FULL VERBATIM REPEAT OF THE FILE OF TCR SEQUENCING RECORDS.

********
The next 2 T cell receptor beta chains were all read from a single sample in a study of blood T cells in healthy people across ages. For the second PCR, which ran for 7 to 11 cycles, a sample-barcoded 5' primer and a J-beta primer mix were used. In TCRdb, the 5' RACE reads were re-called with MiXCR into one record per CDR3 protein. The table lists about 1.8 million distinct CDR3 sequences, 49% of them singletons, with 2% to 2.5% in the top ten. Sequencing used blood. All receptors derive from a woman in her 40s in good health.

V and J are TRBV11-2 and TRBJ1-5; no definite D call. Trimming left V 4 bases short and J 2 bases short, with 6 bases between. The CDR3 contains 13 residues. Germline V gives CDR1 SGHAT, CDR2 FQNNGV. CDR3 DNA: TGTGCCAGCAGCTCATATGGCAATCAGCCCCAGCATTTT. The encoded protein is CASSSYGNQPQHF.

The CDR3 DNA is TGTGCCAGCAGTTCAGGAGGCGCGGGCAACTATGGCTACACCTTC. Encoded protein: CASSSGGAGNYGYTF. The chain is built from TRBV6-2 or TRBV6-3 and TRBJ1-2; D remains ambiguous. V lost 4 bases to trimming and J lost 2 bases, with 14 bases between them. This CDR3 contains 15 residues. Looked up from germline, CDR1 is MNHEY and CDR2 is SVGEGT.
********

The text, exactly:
The next 2 T cell receptor beta chains were all read from a single sample in a study of blood T cells in healthy people across ages. For the second PCR, which ran for 7 to 11 cycles, a sample-barcoded 5' primer and a J-beta primer mix were used. In TCRdb, the 5' RACE reads were re-called with MiXCR into one record per CDR3 protein. The table lists about 1.8 million distinct CDR3 sequences, 49% of them singletons, with 2% to 2.5% in the top ten. Sequencing used blood. All receptors derive from a woman in her 40s in good health.

V and J are TRBV11-2 and TRBJ1-5; no definite D call. Trimming left V 4 bases short and J 2 bases short, with 6 bases between. The CDR3 contains 13 residues. Germline V gives CDR1 SGHAT, CDR2 FQNNGV. CDR3 DNA: TGTGCCAGCAGCTCATATGGCAATCAGCCCCAGCATTTT. The encoded protein is CASSSYGNQPQHF.

The CDR3 DNA is TGTGCCAGCAGTTCAGGAGGCGCGGGCAACTATGGCTACACCTTC. Encoded protein: CASSSGGAGNYGYTF. The chain is built from TRBV6-2 or TRBV6-3 and TRBJ1-2; D remains ambiguous. V lost 4 bases to trimming and J lost 2 bases, with 14 bases between them. This CDR3 contains 15 residues. Looked up from germline, CDR1 is MNHEY and CDR2 is SVGEGT.